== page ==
war memorial.

clockas much as i try not to react to things like this, personally, especially in writing, i have to say that it isn’t easy for me, personally, (i mean very personally & little else right now) to see the war memorial blocked off with caution/crime scene tape.

i had places in hamilton, before i left, unique & special places that even after they stopped being unique and special i would still return to when i wanted to write, or be alone. city hall, the rooftop of jackson square, gore park, TH&B, victoria park, and beneath the bridges of the QEW. and i had them in dundas too: the carnegie gallery rooftop, of course, the driving park, grove cemetery, the rope swing (sounds so adorable now, and small-townish), the creek.

i feel this connection right now to hamilton that i don’t want to feel but it’s glaringly there: the wreaths & flowers piling at the armoury on james street, the tributes from friends who knew him personally, the hamilton websites & news i follow now talking about my city, my war memorial, my streets. i love feeling connected to my hometown for its places and its people, but i don’t right now.

in ottawa i’ve been lucky enough to pick new places just for myself, that are unique & special, where i can write or be alone. the canal, obviously, the bank street bridge, the underpass, confederation park, never parliament (boring!), the war memorial. these places are more than just places to be alone to think or write: they’re mixed up for me in my memories, the days, nights, walks, conversations, coffees, kisses, confessions, lies, truths, friendships, drunken stumbles home that make up my actually personal life.

also, and this is even more personal, but my birthday being on remembrance day has allowed me (since being in ottawa) to take the day off & visit the war museum, the memorial, and spend some time, reflect on it personally, reflect on it not-personally. so seeing it blocked off is strange. i wish this didn’t sound so selfish, it’s just hard for me to not connect personally to things; it doesn’t mean i’m ignoring the rest of it.

“the nice thing about the war
memorial is that
there are no voices, you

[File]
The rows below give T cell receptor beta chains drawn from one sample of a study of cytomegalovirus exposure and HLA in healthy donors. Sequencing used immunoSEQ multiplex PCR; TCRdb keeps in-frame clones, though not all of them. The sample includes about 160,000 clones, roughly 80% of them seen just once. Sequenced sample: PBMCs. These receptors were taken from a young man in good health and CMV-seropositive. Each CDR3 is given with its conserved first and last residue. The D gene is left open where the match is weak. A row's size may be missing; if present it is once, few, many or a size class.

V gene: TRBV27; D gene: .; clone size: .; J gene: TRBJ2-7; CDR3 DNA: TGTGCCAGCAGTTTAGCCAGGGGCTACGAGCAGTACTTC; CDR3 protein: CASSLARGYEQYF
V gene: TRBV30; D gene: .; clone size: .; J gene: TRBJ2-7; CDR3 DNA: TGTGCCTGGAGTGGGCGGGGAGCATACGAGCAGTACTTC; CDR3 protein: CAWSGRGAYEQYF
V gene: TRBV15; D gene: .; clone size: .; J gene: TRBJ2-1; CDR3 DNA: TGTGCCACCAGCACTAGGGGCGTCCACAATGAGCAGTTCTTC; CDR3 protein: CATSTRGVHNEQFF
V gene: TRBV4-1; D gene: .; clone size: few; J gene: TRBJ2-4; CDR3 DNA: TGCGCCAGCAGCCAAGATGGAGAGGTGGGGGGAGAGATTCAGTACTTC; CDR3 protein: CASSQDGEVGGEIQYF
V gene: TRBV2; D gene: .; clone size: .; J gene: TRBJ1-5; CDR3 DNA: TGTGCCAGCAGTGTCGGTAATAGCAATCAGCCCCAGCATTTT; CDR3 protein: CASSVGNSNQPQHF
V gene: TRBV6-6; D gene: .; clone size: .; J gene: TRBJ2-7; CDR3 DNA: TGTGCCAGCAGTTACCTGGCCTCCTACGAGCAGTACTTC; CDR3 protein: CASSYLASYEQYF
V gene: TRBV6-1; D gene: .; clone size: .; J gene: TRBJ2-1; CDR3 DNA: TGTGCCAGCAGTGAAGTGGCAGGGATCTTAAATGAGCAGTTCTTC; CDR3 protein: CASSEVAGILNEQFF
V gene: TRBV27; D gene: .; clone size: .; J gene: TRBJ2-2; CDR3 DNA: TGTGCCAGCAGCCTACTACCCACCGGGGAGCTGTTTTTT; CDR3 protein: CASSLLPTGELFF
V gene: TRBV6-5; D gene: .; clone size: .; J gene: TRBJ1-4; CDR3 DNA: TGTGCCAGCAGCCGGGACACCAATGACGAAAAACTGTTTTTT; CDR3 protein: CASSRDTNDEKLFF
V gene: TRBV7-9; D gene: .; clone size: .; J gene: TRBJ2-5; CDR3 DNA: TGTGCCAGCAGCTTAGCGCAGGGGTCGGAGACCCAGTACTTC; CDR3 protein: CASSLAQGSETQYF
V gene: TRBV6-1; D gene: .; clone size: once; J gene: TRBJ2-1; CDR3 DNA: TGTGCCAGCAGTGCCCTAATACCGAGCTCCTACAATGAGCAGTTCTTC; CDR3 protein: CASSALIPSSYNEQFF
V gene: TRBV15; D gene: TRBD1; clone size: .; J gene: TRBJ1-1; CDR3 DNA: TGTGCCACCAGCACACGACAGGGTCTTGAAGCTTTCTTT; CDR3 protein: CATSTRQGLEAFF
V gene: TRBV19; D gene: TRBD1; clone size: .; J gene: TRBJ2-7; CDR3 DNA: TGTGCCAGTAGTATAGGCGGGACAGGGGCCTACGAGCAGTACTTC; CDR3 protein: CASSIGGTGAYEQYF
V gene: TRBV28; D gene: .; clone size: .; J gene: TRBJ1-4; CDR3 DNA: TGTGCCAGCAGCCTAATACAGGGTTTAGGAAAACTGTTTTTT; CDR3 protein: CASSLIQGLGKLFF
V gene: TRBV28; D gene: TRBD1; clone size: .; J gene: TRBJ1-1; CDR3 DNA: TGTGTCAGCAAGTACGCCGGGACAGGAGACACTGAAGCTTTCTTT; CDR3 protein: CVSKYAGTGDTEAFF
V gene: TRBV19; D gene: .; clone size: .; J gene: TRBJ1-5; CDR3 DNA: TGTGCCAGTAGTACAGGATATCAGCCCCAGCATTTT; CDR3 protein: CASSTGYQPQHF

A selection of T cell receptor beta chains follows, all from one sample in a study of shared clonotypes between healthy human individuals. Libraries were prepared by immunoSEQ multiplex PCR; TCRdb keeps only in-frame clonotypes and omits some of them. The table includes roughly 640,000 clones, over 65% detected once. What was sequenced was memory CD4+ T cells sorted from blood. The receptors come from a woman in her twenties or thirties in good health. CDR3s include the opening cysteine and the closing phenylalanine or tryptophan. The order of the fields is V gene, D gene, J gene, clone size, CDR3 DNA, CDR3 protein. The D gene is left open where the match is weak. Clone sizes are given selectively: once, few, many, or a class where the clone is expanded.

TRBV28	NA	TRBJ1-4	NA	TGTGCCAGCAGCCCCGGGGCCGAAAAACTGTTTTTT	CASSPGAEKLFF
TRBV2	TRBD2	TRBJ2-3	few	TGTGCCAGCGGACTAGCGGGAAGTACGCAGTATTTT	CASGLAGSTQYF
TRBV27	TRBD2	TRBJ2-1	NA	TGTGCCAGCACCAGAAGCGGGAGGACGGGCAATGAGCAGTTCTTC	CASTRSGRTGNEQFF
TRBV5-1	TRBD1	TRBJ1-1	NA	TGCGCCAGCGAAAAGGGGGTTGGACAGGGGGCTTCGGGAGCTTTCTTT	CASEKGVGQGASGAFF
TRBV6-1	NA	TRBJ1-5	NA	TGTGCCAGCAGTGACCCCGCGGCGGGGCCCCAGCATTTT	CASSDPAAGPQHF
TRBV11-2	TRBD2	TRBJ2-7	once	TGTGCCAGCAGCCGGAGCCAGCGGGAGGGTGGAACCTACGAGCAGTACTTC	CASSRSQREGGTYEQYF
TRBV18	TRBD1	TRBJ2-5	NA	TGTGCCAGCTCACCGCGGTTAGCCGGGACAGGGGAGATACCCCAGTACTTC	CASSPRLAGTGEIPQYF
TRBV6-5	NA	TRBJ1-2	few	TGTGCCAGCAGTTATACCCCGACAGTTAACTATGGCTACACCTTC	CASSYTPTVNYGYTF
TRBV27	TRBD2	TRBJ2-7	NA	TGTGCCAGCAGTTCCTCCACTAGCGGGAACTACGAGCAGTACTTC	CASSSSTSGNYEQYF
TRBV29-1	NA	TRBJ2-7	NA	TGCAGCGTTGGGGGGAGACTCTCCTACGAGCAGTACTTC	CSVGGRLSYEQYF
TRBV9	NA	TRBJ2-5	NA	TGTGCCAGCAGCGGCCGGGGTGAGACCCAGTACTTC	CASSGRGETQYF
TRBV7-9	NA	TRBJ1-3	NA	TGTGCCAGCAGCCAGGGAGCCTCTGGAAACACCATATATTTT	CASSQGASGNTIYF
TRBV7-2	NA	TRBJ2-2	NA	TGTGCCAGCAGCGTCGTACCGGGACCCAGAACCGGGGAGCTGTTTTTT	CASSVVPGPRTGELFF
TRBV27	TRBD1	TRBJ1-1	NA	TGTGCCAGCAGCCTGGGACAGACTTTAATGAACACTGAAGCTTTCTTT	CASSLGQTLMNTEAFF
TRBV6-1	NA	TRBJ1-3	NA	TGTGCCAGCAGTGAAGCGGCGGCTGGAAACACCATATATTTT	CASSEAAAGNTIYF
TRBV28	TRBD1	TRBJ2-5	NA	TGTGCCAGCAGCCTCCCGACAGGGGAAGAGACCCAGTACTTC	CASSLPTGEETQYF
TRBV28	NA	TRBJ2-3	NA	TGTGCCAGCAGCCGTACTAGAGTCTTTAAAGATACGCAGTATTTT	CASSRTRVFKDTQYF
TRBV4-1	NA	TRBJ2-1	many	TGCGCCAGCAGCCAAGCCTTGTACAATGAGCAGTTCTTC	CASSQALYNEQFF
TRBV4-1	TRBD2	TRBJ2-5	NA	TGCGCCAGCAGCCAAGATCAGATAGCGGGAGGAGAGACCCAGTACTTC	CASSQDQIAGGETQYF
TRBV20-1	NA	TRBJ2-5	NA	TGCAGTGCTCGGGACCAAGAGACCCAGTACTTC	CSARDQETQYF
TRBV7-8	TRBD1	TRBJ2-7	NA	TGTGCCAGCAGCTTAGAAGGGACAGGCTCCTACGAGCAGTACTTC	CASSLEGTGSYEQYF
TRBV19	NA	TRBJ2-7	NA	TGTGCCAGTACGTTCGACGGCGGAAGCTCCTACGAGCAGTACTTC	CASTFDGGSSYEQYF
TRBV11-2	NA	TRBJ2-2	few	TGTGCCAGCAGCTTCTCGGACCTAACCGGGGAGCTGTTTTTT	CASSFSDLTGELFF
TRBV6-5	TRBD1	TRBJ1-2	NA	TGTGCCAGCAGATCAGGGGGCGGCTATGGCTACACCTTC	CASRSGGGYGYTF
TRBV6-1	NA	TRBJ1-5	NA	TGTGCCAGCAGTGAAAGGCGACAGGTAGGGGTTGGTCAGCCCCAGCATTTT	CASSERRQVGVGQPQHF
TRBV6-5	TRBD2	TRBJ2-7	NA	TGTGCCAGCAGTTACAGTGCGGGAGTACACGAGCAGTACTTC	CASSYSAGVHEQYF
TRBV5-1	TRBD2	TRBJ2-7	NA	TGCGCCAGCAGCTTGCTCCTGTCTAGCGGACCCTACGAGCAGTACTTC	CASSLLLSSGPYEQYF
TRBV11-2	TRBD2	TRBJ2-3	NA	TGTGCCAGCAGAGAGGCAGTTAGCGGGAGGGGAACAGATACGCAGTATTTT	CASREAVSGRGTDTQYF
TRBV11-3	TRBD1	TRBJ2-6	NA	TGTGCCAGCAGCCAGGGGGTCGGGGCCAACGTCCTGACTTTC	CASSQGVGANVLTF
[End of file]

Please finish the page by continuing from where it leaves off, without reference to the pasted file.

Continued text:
can’t hear a word”

(august 2011)

memorial

earliest.

they built the wall slowly: one foot
at a time, leaving space around frames
for windows
and doors,
spaces to enter, or leave;

walls built of stone, meeting
at corners, spaces to one
day grow dust –

and what is your home
if not for your dust –

we all have our earliest
moments.

walls built, eventually climbing,
climbing until shuttered by rafters,
by shingles and snow.

now it is later; the trees in the yard
have matured and the house
won’t hold heat

and still there is warmth in the earliest
walls: first corners and stones, those
which eventually sink, every year,

inch by inch back to the earth

alexi.

after the slaughter there was no
motion. we stayed
clothed in bed for a very long
time. you greased
my eyelids for comfort
and blindness, you told me

you dreamed for three nights:
fictional lavender in washington
state; i’d dreamt of the heir
to a throne

i gifted you glasses for wine,
still held by their cellophane skin

while my son was unborn i called
him ‘alexi’, a namesake

the fields don’t exist in that
state, i had said, too smothered by
forest, by rock

cross street.

napowrimo #29

like shadows of photographs
still developing, or an
ultrasound, we
wait, we

pick apart
scrapped pieces of
ourselves, much
like our dinner, and

designate: a
part is mine, a part is yours

[the second in a row, and i guess a part of some kind of series i started without knowing it, about home, and places that meant something but are now just something i remember.]

smother.

napowrimo #4

I.

we are face to face in the
elevator. weird, because no one
stands face to face in an elevator.

in another you held
my son, kissing his face, i
was kissing your face. now we
can’t speak. the words are
unholy, and besides,
they’re not there.

II.

sheer fabrics do more than let in the
light. we hang curtains, i pick
patterns for bed skirts,
you pay at the
register.

III.

you press every button
to keep me. the fabrics,
you say, can smother us too.